Joy is a SLAYboss and runs things on her own terms earning her global recognition and her story below tells us that this journey is only the beginning of far greater things to come.
When did you first get into blogging?
I’ve always been interested in fashion, ever since I was a young girl. I wanted to get into design after high school but most of the schools I applied to didn’t offer scholarships and I don’t come from a wealthy family so I had to scrap that idea.
I took up styling right after college for about six months and I hated it. So I quit that and the blogging bug hit me.
Back then, when blogging was still quite relevant and at the time it was just a hobby, I had been following a few blogs. Never thought I could make money off of it, until about a year later when Nancie Mwai (popular blogger in Kenya) got the opportunity to go to Germany because of her blog and my entire mindset on it changed.
Then I decided to focus on it more and figure out how to make it more of a business. I knew nothing at the time but I just hit the ground running, going to different offices, telling them about me and what I can offer them.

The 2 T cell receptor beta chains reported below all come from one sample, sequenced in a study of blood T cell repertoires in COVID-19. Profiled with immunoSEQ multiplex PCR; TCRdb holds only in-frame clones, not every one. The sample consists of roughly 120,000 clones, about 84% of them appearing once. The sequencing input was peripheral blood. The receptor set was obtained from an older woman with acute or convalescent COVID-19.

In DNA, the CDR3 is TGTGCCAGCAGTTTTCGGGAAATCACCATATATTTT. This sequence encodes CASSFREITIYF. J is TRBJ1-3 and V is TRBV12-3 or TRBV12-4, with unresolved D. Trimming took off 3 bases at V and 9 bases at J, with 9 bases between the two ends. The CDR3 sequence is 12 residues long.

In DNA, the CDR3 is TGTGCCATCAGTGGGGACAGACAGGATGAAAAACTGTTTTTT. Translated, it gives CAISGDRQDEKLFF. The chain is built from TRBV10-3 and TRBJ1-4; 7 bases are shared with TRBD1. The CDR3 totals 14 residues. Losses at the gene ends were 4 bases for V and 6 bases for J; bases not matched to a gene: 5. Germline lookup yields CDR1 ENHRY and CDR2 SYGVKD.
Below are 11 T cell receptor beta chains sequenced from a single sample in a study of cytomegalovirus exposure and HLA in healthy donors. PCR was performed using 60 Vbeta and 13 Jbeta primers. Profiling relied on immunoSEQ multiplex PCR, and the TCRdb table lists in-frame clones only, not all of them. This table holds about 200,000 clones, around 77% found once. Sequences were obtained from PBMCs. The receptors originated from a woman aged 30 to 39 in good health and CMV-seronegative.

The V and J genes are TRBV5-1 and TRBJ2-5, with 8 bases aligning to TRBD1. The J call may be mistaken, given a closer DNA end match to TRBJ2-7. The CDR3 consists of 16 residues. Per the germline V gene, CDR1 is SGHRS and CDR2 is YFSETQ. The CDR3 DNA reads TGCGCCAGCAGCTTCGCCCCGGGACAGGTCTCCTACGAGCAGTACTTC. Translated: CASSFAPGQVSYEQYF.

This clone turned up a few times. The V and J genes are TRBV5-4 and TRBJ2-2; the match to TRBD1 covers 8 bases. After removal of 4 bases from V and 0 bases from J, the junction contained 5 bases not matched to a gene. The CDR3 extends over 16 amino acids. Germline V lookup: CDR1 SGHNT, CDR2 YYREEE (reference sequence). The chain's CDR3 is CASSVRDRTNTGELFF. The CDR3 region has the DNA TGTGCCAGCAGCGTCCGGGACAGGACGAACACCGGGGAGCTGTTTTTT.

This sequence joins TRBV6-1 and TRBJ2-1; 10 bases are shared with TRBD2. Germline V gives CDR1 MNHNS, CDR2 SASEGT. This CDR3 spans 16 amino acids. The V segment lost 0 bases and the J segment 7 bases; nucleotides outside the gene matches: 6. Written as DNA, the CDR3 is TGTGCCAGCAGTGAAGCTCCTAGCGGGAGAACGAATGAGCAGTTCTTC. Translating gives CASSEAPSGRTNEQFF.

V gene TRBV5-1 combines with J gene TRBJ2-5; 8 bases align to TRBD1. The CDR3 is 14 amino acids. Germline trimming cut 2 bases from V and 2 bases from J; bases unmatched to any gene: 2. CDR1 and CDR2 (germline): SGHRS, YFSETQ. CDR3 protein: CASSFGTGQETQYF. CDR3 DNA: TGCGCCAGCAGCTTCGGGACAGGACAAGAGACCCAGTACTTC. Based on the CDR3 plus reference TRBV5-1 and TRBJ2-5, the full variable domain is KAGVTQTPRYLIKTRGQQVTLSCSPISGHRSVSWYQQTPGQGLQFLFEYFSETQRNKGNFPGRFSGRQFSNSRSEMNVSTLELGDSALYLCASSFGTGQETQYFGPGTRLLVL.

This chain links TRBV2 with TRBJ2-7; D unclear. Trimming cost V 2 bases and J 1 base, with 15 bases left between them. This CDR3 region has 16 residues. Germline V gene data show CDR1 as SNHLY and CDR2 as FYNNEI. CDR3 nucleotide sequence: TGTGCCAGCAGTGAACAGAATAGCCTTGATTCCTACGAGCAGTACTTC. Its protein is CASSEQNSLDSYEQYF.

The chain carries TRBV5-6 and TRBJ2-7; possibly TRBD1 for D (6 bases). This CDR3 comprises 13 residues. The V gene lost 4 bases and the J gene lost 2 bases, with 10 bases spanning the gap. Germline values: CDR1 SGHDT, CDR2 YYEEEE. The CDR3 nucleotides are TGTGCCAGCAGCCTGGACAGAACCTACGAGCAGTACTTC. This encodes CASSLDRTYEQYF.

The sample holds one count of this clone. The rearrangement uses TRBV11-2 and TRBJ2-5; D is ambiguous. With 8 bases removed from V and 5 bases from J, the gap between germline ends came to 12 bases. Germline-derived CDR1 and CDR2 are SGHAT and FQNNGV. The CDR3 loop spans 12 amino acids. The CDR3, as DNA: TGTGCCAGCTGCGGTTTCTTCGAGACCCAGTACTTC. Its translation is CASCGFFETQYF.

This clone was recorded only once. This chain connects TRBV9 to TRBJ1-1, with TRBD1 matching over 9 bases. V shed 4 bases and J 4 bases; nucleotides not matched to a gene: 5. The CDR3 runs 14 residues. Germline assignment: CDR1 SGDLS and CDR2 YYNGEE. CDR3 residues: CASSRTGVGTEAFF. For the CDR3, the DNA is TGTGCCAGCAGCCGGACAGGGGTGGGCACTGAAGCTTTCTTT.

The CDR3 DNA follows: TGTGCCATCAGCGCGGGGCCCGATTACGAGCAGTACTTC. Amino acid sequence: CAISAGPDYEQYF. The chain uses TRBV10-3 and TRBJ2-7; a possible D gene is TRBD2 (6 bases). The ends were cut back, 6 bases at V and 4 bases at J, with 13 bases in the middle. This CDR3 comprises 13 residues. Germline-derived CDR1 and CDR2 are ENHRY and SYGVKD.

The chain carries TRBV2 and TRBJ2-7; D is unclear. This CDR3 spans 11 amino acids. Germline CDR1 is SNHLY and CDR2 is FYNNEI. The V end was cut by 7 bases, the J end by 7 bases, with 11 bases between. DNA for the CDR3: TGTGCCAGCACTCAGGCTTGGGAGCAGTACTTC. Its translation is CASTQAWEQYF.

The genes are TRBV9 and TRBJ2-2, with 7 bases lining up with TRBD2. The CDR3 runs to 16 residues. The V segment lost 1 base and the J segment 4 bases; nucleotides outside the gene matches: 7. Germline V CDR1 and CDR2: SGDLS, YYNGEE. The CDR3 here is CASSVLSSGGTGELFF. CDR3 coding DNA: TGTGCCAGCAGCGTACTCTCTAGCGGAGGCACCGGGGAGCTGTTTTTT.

That’s really how I learned most of the stuff I know now, through trying and getting rejected.
Weirdly enough, everything didn’t change until I shaved my head and I’m not sure why but going bald was the first step in getting people to see me as a different person and not just a regular blogger.
I realized that fashion is very limiting, especially in Kenya, so I started to expand more into beauty. Then tried travel and food and all that turned into a lifestyle direction for me.
Less than two years ago, lifestyle blogging opened a lot of doors for me because it meant I could do anything – be it advertising phones, makeup, hotels, restaurants, airlines, even countries!
What three things do you consider while creating content and/or partnering up with a brand?